Lakshmi Puri calls for strengthened women’s participation in addressing climate change
Statement by UN Women Deputy Executive Director Lakshmi Puri, at the “Gender inequalities and vulnerability to climate change: how to fight against a double injustice” side event, on 10 March, New York City.
Date: Tuesday, March 10, 2015
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Excellencies, and distinguished guests, good morning and thanking you for having me today.
It is such a pleasure to speak with you today, especially as we set another milestone for gender equality and the empowerment of women. With the review and appraisal of the Beijing Platform for Action, we now have a clear understanding of the gaps and challenges that remain in its full and effective implementation. And during this Commission on the Status of Women (CSW) we will really get an opportunity to discuss concrete ways through which we will tackle those challenges and move forward to achieve gender equality and women’s empowerment by 2030.
The CSW59 Political Declaration, adopted yesterday emphasizes that the full and effective implementation of the Beijing Platform is essential for achieving the unfinished business of the Millennium Development Goals (MDGs) and is key to tackling new challenges through a transformative post-2015 development agenda.
The implementation at country-level of both the Beijing Platform and the post-2105 Development Agenda will be critical for the achievement of gender equality, the empowerment of women and girls and the realization of their human rights.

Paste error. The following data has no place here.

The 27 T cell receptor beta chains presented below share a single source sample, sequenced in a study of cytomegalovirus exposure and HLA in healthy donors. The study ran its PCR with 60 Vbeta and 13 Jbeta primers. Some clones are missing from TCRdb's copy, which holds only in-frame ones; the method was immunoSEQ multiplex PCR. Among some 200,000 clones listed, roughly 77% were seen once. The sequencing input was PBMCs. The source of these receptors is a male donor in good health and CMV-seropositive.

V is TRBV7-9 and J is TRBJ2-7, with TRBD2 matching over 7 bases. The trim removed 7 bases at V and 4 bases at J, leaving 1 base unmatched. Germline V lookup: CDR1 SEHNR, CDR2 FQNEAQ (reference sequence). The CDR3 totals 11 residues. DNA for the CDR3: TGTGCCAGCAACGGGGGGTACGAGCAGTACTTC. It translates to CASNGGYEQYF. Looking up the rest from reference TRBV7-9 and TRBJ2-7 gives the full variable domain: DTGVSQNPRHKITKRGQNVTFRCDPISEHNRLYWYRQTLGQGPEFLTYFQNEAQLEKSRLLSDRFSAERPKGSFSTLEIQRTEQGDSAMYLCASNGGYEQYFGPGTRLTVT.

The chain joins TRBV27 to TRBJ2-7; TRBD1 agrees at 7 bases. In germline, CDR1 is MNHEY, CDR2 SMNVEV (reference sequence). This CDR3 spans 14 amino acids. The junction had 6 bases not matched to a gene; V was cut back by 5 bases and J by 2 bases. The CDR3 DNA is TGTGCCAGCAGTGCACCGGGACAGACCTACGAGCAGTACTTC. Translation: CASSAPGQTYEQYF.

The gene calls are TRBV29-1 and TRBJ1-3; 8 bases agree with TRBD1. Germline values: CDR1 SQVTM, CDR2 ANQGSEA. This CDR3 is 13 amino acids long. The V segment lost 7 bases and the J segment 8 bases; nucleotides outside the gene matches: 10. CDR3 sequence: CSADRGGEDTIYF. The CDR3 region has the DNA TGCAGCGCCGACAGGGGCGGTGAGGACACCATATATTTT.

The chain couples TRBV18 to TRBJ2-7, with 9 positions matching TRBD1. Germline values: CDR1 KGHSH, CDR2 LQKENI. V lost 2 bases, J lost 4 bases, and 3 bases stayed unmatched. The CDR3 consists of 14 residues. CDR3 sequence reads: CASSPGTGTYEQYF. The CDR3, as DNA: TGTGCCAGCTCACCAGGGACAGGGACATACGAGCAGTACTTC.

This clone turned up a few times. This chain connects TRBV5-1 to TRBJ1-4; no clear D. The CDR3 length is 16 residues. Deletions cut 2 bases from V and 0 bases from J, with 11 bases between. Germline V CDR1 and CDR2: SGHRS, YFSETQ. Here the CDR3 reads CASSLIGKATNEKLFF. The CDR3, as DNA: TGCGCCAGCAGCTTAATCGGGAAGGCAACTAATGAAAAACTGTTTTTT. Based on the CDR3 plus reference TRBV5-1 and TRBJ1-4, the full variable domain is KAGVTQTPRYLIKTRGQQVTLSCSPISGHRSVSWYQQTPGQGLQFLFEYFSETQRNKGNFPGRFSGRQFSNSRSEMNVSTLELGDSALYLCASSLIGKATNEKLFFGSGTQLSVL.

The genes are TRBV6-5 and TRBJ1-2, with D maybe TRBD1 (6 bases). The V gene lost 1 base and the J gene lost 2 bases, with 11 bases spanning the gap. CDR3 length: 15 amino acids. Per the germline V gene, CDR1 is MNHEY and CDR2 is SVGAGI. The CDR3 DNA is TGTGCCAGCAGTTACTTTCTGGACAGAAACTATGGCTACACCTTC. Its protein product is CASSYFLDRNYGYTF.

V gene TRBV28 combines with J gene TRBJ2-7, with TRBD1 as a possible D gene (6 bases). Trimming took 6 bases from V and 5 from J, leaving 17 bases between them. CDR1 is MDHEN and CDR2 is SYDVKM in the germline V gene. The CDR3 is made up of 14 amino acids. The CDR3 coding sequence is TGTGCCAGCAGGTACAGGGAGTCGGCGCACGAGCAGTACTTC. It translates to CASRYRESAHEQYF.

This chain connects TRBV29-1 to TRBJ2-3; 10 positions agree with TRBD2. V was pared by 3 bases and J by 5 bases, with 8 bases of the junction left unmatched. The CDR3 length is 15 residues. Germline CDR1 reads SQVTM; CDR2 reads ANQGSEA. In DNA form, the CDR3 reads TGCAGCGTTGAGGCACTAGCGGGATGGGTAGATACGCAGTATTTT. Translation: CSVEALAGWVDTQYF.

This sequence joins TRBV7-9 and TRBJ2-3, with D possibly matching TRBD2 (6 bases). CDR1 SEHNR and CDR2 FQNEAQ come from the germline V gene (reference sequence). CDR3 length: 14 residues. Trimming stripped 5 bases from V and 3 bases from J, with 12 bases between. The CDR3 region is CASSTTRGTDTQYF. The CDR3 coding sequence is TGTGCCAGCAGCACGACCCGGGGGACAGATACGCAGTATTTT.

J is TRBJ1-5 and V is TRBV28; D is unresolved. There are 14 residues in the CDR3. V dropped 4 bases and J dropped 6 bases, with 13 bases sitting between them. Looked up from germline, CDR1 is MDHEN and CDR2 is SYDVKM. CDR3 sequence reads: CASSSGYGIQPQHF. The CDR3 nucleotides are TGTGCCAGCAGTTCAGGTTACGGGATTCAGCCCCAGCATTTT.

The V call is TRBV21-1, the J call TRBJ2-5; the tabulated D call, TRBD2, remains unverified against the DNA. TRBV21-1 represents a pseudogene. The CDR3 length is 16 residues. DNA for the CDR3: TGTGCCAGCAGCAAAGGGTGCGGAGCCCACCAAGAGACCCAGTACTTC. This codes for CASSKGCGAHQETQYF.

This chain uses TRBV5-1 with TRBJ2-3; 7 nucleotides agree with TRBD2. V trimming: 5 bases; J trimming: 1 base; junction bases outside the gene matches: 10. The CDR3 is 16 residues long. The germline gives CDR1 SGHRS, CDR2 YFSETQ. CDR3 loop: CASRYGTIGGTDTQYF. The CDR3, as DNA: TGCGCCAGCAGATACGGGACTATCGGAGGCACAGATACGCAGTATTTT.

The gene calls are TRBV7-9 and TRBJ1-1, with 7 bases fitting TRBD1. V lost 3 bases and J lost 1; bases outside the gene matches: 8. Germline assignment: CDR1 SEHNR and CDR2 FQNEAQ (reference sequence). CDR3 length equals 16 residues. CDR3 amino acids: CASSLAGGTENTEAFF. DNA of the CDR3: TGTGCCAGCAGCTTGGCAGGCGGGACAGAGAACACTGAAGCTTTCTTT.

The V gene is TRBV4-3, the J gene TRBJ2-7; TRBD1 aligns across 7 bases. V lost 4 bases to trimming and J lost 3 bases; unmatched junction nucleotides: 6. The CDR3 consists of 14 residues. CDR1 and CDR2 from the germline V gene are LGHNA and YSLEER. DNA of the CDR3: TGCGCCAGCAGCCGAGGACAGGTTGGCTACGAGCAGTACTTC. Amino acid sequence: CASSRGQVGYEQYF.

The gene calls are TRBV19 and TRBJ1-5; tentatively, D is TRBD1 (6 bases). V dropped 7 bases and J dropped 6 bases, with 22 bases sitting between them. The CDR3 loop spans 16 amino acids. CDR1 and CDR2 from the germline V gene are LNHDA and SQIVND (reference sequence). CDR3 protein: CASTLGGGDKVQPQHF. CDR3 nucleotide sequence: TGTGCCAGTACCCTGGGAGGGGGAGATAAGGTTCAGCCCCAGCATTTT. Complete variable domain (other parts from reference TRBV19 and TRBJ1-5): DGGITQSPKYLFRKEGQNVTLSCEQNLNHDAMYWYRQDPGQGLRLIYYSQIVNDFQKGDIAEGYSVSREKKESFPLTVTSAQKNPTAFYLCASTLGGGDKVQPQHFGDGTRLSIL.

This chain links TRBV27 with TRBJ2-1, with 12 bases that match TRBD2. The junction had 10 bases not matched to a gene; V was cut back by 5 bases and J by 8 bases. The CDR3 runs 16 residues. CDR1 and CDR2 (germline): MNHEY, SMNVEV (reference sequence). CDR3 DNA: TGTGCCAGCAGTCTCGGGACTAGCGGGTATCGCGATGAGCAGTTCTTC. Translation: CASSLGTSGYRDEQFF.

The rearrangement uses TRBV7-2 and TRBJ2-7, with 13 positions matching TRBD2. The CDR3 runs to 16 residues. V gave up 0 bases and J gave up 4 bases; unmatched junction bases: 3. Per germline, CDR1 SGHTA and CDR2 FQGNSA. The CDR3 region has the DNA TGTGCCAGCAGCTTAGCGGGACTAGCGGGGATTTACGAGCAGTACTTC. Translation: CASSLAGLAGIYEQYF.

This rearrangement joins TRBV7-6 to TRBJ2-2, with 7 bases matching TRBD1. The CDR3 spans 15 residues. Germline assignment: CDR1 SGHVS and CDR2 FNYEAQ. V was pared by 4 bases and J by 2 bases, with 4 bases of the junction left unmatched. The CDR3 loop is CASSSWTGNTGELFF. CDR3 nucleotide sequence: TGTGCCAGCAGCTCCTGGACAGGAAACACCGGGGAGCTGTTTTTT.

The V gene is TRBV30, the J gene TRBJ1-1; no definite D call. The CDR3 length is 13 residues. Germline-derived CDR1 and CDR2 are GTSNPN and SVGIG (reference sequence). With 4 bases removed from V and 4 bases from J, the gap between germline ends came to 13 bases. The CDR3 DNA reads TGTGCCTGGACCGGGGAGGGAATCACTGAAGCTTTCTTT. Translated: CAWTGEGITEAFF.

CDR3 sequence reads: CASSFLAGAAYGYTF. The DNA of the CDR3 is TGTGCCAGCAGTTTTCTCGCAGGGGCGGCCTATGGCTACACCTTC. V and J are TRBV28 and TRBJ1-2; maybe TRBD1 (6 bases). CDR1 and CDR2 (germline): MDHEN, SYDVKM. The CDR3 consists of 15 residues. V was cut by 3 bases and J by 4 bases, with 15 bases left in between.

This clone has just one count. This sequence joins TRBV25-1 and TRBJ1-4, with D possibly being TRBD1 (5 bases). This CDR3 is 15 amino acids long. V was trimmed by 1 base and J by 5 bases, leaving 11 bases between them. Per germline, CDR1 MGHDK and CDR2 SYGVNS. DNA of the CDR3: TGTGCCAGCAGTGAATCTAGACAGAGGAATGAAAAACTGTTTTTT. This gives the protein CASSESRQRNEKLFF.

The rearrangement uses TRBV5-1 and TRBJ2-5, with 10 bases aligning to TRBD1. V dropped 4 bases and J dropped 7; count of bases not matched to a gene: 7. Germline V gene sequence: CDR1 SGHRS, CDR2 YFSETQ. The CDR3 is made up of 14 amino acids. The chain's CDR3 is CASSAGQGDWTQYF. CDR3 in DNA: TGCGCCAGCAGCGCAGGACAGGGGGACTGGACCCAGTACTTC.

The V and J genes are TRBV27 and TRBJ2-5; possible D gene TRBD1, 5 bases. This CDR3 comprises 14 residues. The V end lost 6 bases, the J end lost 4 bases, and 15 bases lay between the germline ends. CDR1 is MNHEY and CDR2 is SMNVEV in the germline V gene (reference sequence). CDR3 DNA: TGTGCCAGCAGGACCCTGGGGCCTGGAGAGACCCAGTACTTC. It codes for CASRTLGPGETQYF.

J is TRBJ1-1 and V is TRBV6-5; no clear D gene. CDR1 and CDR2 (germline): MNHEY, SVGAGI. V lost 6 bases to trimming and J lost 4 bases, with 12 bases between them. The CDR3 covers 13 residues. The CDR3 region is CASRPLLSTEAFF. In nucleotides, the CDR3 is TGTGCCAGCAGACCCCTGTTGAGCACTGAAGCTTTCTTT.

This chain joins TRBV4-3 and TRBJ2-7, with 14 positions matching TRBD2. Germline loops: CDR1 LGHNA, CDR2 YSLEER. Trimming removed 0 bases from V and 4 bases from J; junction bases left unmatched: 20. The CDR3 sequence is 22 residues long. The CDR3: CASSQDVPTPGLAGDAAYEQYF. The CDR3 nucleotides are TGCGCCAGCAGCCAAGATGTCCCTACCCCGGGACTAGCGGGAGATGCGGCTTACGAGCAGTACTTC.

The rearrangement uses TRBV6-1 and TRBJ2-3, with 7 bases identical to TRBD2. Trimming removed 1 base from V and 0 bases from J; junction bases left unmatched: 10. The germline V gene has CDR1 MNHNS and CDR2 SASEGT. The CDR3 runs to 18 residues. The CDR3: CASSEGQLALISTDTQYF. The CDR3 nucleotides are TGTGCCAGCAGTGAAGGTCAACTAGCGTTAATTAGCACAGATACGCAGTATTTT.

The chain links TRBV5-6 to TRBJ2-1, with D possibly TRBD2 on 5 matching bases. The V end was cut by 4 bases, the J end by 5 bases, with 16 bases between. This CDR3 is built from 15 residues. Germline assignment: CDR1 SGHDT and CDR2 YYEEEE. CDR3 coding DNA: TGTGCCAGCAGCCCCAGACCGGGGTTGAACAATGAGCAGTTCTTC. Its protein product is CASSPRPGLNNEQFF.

The declaration highlights a number of actions that will contribute to strengthened implementation of laws and policies, increased support for institutional mechanisms for gender equality, transformation of social norms and gender stereotypes, increased investment through domestic resource mobilization and official development assistance (ODA and other sources), strengthened accountability, and enhanced capacity building, data collection, monitoring and evaluation.
But another thing that the Declaration does, is commits governments to mainstream a gender equality perspective into the preparations for, and the integration, coordinated implementation and follow-up to all major UN conference and summits. And this of course applies to Conference of Parties 21 (COP21).
As we approach COP21, and the adoption of the new agreement of climate change it is not more important than ever that we work to ensure that the United Nations Framework Convention on Climate Change (UNFCCC) outcome document addresses the key challenges and opportunities in the context of gender equality and women’s empowerment – and we can go into these discussions and negotiations with the Beijing Platform for Action as a bedrock and this Political Declaration as our ammunition.
The Geneva text, the latest text of the climate negotiating body – the Ad-hoc Working Group on the Durban Platform for Enhanced Action, or ADP, now incorporates proposals for gender-specific references in the preamble sections and the substantive sections on adaptation, finance, technology development and transfer, and capacity-building.
This is a good starting. Now we must focus on how we keep those references and go further. As you know, as the negotiations continue – in Bonn, in June, August, and in October, Parties will go through the streamlining of the text. We must not lose focus and must continue to mobilize ourselves even more as we get closer to our goal.
The women and climate change movement has the support of all sides – Parties, the UNFCCC Secretariat, UN System entities, foundations, women’s organizations and their powerful networks, we have had successive COP Presidencies that were very supportive and were leading in gender equality issues in the UNFCCC context.